You've probably heard that name? But where does it come from? What are the characteristics of this wool? Why do we use it? These are all questions that we will try to answer.
Above all, this wool takes its name from the breed of sheep that produce it. The Corriedale is a cross, that of the merino sheep (raised for meat... yes, you read that correctly) with the Lincoln, a long-fibre sheep that was made in New Zealand. The cross produced a medium-sized sheep with no horns and balanced proportions.
Corriedale produces a lot of uniform, crepe wool (between 5 and 7 kg for an adult sheep) that ranges in thickness from 22 to 34 microns and 8 to 13 cm in length. The qualities of the fleece are its brilliance and softness.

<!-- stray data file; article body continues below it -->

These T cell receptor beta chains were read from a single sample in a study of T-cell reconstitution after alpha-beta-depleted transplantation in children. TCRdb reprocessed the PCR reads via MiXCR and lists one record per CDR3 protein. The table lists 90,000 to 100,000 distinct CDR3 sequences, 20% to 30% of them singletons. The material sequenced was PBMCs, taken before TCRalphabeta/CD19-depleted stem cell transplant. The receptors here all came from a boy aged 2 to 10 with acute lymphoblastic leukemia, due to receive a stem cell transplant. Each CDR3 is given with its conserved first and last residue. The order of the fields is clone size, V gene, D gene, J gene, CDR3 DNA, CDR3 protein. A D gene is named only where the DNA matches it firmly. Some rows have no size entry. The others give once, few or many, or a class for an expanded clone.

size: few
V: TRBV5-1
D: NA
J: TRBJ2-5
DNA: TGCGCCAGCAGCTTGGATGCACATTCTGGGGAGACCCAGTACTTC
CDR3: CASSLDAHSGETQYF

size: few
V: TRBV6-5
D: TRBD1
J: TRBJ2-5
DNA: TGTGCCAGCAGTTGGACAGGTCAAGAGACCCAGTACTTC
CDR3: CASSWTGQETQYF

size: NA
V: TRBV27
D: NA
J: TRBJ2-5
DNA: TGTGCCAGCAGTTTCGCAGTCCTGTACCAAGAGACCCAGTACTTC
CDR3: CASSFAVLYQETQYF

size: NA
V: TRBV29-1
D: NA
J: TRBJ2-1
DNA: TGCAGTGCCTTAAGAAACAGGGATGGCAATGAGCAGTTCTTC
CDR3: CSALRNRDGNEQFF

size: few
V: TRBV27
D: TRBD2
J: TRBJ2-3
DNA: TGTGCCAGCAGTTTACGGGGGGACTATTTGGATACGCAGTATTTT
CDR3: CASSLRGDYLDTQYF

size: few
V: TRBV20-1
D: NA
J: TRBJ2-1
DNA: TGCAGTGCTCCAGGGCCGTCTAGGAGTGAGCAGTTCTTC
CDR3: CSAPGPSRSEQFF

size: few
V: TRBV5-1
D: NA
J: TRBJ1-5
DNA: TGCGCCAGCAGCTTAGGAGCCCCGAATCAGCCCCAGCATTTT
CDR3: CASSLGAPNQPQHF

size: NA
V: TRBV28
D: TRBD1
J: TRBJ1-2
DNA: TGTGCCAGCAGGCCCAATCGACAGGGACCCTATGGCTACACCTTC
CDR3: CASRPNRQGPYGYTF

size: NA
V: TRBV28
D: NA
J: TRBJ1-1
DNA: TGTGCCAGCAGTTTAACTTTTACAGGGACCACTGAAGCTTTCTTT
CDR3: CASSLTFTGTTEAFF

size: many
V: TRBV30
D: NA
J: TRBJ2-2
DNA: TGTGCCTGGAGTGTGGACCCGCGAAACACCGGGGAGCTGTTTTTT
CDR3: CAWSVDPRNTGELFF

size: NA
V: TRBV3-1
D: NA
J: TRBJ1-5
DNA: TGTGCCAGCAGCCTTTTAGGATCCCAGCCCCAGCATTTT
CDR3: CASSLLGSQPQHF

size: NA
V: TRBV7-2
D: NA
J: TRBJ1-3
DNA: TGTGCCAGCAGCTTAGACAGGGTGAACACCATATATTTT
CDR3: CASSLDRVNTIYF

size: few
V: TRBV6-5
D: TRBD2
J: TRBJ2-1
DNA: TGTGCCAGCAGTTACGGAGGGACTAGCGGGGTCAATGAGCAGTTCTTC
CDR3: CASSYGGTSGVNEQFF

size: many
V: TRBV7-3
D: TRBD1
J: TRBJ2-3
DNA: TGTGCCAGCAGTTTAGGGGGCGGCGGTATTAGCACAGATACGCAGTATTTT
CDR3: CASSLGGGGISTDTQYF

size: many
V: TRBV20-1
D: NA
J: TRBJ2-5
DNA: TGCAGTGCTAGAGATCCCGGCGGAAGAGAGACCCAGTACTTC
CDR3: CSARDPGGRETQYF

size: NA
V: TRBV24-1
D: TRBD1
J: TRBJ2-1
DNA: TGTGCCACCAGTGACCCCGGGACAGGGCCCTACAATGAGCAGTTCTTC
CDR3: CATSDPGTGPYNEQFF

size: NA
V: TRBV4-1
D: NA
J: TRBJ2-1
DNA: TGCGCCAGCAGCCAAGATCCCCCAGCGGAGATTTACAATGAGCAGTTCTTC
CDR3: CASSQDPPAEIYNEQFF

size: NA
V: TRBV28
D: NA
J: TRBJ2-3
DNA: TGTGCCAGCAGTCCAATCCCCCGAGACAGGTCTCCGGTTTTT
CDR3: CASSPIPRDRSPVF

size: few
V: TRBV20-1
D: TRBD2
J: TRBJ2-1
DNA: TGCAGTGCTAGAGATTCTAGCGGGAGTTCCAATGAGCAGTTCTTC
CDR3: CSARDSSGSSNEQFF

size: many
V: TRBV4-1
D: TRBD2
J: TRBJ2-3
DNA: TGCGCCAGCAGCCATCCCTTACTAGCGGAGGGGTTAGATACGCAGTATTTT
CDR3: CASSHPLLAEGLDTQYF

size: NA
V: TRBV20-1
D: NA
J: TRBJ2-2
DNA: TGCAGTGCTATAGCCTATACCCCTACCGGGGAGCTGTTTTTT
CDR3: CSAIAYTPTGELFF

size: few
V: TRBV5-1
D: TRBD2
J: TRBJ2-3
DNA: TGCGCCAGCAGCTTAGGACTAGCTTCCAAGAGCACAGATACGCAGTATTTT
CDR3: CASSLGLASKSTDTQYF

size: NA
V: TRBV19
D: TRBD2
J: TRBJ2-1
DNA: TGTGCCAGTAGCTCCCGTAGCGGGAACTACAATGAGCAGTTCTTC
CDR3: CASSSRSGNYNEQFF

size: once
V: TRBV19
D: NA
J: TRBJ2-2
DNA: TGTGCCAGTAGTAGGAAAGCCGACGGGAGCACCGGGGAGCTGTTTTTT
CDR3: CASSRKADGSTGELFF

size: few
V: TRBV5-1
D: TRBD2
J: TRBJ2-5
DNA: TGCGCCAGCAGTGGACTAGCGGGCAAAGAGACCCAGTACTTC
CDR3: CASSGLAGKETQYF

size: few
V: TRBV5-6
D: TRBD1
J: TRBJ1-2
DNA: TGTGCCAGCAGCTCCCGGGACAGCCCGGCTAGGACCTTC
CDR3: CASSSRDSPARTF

This wool allows fine to medium spinning; It is recommended for people who are introduced to spinning, as the fiber is neither too thin nor too thick. Once spun, it can be knitted, crocheted or woven. It is perfectly suited, because of its softness, to the creation of clothes, blankets or other, even if some fibers are much softer, I think.
Corriedale's strands also feel and give an excellent result.
It is also more affordable financially than other fibers.
Try it, if you haven't already, and choose from a variety of colours!